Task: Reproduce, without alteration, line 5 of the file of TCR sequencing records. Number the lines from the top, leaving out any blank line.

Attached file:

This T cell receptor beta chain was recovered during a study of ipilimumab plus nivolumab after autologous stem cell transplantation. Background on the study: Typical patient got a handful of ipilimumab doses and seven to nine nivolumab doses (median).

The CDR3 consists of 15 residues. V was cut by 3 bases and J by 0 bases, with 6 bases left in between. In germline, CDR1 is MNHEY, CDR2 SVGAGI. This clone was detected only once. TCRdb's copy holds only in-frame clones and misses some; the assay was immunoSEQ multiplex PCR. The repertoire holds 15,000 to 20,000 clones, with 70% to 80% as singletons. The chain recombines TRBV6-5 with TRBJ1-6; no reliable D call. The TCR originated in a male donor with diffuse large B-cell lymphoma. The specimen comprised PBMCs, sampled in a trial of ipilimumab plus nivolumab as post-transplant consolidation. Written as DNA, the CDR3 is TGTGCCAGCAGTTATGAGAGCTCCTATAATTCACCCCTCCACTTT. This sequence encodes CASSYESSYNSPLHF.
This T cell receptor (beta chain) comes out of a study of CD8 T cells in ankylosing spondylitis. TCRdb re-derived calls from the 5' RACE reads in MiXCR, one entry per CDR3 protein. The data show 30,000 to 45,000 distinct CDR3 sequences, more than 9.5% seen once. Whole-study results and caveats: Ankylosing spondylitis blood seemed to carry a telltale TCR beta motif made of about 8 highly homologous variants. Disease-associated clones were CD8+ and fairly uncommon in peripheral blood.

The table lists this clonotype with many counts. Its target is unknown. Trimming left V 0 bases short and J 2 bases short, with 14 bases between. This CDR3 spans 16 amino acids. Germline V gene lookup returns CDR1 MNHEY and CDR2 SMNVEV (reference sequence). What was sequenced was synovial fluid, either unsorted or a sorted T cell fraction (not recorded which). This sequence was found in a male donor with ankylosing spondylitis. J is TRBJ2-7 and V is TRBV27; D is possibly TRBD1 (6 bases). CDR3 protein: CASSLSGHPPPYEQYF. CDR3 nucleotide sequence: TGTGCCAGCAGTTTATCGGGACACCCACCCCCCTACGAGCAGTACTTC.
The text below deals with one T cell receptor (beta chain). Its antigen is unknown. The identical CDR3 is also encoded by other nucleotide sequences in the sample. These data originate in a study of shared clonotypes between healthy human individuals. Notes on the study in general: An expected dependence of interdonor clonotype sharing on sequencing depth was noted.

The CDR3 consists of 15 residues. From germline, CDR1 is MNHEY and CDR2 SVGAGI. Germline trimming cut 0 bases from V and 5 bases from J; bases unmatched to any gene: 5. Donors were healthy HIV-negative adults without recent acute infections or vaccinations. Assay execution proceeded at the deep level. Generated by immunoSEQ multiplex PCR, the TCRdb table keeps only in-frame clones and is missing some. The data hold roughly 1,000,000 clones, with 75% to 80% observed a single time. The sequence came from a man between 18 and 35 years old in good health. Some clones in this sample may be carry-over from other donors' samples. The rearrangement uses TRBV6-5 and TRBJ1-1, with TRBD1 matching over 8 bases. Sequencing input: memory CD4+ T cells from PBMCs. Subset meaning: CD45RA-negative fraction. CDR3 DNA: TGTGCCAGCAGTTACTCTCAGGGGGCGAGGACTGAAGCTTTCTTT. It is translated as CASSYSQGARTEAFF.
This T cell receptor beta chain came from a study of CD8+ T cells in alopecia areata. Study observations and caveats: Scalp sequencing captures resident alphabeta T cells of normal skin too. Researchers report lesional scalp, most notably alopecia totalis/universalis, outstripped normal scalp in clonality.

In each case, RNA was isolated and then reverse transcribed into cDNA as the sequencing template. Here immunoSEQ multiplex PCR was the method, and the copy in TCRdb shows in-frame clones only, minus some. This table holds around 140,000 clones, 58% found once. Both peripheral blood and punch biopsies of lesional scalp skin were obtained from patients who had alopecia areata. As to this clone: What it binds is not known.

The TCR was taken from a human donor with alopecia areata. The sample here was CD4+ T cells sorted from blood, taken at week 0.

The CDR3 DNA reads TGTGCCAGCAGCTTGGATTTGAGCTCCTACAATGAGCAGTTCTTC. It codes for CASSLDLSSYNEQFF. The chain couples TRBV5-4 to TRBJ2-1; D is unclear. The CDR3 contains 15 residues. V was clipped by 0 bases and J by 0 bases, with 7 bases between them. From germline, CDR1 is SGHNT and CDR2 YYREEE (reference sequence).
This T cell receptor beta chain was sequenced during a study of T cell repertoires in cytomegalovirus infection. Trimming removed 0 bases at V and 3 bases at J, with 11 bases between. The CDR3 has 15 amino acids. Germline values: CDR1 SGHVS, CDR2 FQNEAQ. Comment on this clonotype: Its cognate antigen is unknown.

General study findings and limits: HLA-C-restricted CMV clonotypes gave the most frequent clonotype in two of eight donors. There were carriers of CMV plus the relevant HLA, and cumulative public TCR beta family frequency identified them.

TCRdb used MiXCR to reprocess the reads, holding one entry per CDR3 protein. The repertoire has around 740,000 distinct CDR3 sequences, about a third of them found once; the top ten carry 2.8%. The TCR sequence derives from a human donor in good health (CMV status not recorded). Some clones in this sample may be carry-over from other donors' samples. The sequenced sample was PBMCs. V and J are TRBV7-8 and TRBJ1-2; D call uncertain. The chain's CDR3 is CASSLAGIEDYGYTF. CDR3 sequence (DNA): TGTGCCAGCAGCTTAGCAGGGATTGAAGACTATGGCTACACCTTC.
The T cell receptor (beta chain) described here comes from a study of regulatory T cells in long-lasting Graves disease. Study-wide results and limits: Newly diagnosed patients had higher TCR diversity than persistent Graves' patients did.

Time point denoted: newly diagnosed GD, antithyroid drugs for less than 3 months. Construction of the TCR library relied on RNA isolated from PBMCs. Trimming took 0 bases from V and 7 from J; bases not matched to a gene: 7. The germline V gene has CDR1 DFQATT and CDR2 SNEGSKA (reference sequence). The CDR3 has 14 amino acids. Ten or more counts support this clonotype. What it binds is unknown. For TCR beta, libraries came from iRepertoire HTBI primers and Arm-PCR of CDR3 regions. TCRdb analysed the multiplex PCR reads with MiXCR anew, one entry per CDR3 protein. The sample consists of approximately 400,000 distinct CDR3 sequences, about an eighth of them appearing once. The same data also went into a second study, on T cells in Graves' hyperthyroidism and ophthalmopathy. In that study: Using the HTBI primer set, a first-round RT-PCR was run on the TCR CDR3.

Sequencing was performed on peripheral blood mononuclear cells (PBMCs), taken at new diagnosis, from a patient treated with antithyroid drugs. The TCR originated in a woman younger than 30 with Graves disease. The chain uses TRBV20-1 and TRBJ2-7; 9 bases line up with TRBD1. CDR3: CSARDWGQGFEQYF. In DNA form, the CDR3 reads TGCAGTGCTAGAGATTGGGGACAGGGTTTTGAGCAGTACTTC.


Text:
The text below deals with one T cell receptor (beta chain). Its antigen is unknown. The identical CDR3 is also encoded by other nucleotide sequences in the sample. These data originate in a study of shared clonotypes between healthy human individuals. Notes on the study in general: An expected dependence of interdonor clonotype sharing on sequencing depth was noted.